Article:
The USGA and R&A announced on Monday updates to the Rules of Golf, including no longer accepting call-ins relating to violations. The PGA Tour and LPGA, which were both part of a working group of entities who voted on the changes, issued the following statements:

PGA Tour:

The PGA Tour has worked closely with the USGA and R&A on this issue in recent years, and today's announcement is another positive step to ensure the Rules of Golf align with how the game is presented and viewed globally. The PGA Tour will adopt the new Local Rule beginning January 1, 2018 and evolve our protocols for reviewing video evidence as outlined.


We are encouraged by the willingness of the governing bodies to fully vet the issues and implement real change at a pace much quicker than the sport has seen previously. These new adaptations, coupled with changes announced earlier this year, are true and meaningful advances for the game. The LPGA plans to adopt fully the protocols and new Local Rule as outlined.

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Sharma closes on Monday, wins Joburg Open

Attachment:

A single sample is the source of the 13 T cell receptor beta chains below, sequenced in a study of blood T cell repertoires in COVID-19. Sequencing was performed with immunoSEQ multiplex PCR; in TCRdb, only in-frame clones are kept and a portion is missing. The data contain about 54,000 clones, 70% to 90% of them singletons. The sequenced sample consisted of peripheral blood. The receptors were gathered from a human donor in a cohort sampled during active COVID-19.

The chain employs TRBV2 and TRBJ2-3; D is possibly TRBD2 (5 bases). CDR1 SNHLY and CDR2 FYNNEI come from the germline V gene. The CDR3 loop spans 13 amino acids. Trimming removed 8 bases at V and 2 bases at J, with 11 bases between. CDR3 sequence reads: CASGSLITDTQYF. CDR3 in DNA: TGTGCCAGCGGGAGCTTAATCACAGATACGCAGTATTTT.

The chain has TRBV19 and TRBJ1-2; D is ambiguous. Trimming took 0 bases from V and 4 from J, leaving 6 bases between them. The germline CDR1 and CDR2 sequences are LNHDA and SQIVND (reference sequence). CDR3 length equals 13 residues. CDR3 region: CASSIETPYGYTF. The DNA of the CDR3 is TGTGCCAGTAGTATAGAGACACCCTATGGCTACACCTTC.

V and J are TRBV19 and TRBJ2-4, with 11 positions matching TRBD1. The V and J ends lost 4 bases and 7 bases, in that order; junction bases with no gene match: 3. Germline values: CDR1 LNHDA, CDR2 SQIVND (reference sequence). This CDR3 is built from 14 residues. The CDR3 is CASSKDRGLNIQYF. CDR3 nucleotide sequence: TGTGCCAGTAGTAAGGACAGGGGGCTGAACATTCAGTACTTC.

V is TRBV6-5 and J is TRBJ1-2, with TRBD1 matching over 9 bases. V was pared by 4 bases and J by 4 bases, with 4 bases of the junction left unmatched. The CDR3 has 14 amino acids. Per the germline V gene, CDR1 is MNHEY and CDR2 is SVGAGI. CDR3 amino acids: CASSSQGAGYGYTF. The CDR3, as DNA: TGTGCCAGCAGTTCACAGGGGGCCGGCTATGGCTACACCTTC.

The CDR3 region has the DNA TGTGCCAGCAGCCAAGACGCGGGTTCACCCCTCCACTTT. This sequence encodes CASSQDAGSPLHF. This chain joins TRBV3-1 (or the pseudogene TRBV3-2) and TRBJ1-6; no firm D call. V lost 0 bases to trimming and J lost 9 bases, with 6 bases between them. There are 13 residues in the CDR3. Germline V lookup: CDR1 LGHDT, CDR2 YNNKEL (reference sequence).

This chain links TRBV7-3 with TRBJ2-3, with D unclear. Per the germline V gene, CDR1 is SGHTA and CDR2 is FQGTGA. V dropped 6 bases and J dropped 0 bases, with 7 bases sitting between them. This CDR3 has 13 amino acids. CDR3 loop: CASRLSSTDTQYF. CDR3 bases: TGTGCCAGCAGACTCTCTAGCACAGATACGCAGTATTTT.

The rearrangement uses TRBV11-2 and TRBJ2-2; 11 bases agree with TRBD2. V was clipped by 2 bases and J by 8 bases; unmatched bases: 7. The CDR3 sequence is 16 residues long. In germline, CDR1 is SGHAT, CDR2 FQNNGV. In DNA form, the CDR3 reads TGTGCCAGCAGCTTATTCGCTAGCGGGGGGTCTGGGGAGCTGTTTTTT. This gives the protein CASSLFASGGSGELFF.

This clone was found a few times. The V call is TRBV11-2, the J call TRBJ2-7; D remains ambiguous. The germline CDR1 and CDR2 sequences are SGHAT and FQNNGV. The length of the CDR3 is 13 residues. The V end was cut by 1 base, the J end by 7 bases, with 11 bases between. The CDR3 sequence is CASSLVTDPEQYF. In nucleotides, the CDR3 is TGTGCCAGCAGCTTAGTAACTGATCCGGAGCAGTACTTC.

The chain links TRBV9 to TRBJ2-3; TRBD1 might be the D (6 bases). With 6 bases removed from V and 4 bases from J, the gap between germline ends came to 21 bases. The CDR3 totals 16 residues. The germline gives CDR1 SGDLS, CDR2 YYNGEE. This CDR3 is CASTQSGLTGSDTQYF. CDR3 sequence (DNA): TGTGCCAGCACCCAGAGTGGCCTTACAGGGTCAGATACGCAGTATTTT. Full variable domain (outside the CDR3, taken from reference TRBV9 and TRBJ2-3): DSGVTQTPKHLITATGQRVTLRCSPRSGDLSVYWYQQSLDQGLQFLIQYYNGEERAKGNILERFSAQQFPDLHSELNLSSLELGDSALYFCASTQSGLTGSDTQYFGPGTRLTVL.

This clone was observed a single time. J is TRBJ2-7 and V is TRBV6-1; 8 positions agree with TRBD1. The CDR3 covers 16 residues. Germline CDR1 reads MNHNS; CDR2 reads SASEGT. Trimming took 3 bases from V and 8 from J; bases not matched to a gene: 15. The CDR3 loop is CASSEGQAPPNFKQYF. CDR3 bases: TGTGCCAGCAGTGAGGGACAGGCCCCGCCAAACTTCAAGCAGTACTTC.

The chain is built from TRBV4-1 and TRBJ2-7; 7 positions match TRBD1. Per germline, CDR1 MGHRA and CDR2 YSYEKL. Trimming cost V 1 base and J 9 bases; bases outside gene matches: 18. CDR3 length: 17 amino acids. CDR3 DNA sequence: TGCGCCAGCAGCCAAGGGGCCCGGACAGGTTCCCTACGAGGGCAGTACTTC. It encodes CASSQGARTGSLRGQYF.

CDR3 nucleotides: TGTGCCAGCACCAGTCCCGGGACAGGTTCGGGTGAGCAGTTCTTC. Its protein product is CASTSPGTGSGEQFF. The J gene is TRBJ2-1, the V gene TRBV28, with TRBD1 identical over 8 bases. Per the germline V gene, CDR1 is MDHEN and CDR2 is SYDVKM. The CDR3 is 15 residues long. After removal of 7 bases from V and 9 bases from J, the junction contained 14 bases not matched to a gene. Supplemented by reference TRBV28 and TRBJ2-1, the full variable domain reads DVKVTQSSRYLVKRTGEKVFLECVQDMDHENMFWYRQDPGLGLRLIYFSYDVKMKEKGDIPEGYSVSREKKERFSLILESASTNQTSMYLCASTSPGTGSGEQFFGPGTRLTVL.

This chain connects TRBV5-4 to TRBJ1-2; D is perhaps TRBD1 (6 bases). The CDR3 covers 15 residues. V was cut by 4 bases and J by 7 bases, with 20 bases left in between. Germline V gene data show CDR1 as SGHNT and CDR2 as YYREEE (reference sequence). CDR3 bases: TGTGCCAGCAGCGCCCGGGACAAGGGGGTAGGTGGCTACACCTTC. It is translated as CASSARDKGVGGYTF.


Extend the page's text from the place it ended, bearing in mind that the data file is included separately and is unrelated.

By Associated PressDecember 11, 2017, 12:43 pm

JOHANNESBURG – Shubhankar Sharma won his first European Tour title by a shooting 3-under 69 Monday in the final round of the weather-delayed Joburg Open.

The 21-year-old Indian resumed his round on the eighth green after play was halted early Sunday afternoon because of storms. He parred that hole, birdied No. 9 and made par on every hole on the back nine.

Full-field scores from the Joburg Open

Sharma finished at 23-under 264, three strokes ahead of the pack, and qualified for next year's British Open, too.

''I actually wasn't going to come here about a week ago ... so I'm really happy that I came,'' said Sharma, who shot 61 in the second round. ''I don't think I'm ever going forget my first time in South Africa.''

Erik van Rooyen (66) was second, three strokes ahead of Shaun Norris (65) and Tapio Pulkkanen (68).

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Newsmakers of the Year: Top 10 in 2017

By Golf Channel DigitalDecember 11, 2017, 12:30 pm